Roger Cohen, former Manager, Strategic Planning, ExxonMobil

By the way, the folks signing this, they're not nobodies--they're major players in the world of physics, and widely respected.

The whole climate change problem is FAR from over, the major scientific societies are at each others' throats over this whole mess.

This whole tempest is over what constitutes legitimate "massaging" of data, and whether or not the climate scientists whose email was released did so. (There are many things one does with the raw data to normalize it in order to make sure you are comparing apples to apples, etc.) I have not spent enough time looking into what exactly these scientists did to their data, but none of them (as has been mentioned) is denying what they did.

One of the major tenets of scientific research is to be skeptical about all theories and data, requiring falsifiability for theories and independent repeatability for experiments. Unfortunately, climatology does not readily admit to either one--we can't well set up a controlled environment comparable to Earth, nor can we repeat long-term measurements. (Make no bones about it, too: there is much hemming and hawing about the validity and accuracy of the raw data, which contributes in large part to the statistical massaging that MUST be done in order for the data to be sensibly used in any climate model!) There are clear indications that something is going on--recent data on polar ice sheets are indisputable, but like everything else in science, without a model, one cannot know why the ice sheets are melting.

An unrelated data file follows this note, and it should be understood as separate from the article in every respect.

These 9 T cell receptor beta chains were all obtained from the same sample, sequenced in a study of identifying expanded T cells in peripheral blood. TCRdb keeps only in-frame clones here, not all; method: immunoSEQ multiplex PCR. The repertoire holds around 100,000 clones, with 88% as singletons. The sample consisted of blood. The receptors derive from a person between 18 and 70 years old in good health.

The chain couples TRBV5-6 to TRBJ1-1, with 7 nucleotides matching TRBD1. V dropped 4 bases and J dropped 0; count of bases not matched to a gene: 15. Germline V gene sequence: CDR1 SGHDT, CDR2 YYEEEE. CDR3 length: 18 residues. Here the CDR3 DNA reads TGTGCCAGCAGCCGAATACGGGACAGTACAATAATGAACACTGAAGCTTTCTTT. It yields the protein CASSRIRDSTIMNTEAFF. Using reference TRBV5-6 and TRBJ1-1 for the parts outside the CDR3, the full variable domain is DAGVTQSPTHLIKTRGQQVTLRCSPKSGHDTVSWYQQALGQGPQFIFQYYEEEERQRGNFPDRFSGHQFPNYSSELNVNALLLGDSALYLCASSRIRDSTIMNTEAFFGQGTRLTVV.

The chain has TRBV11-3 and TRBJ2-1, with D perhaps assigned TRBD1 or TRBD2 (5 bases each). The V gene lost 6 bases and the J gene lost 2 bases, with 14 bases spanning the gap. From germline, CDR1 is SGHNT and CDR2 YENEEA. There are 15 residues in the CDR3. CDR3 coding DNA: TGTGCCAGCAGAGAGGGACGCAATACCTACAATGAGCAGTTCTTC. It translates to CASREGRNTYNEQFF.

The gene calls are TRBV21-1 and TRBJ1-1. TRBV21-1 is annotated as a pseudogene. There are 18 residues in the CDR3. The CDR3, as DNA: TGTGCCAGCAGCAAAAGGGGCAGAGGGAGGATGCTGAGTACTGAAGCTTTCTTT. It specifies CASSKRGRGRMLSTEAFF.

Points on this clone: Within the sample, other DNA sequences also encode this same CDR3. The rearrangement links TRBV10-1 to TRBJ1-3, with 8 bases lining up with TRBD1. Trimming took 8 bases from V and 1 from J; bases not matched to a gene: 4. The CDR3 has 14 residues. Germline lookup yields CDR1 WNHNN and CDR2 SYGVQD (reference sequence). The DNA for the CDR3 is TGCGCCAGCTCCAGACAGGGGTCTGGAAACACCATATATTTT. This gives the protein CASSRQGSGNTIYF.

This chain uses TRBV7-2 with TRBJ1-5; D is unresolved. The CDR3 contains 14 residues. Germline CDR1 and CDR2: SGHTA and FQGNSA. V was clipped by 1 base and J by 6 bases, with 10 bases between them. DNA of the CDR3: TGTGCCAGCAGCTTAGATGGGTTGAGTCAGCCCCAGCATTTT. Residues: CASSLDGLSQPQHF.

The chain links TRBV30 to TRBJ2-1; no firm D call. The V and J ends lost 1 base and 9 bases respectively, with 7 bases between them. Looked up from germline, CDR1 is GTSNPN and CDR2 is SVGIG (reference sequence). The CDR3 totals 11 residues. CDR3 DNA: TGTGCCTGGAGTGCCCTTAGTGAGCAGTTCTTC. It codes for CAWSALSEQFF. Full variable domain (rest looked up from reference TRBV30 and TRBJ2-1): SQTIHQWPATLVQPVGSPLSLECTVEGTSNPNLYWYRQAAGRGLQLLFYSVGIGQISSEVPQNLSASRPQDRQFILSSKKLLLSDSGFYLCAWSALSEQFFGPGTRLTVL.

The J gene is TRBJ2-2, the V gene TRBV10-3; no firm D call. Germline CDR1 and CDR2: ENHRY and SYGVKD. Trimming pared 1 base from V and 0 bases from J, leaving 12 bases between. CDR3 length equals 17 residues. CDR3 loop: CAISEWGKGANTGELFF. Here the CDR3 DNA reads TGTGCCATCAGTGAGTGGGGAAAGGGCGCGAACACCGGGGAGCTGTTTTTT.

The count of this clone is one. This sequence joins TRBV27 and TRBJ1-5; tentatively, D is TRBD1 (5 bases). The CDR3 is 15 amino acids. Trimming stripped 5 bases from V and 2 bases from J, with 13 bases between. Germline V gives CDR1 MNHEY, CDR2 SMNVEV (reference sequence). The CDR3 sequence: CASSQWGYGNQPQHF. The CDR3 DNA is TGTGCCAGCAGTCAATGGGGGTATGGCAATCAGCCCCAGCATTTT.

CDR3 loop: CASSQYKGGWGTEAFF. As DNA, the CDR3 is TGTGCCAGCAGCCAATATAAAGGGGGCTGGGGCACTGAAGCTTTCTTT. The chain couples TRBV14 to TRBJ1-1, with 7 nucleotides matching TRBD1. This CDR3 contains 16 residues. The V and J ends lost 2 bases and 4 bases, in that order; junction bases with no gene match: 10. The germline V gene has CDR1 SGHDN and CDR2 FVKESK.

Unlike the other instances of scientific misconduct coming out recently (think the Bell Labs debacle of a few years back), this particular instance *begs* one to ask: cui bono? If there's something wrong going on, why is it going on? Who stands to benefit from all this?

Practically speaking, all this doesn't mean we shouldn't personally still reduce consumption and output of hydrocarbons, nor should we renege on our commitment to find alternative energy sources (without energy growth, our economy will come crashing to a halt, and the whole "Peak <X>" problem [for <X> in "natural gas","oil","water"] is a statement of mathematics, as indisputable as any other part of math--and the diminishing ability to produce more energy is certainly an issue) However, whether one should support, for example, "cap&trade" for emissions, or other new public policies that are based on science that is now cast into doubt, and come with extremely wide-ranging consequences, is something that you should very much reconsider. If anthropogenic climate change really is occurring, we do need to take active steps; if not, or if the effects are of equivalent order of magnitude to other naturally occurring events, one can still engage in them, but certainly you should not justify these policies with cries about impending climate doom--especially when sooner than climate doom we are facing major energy growth problems.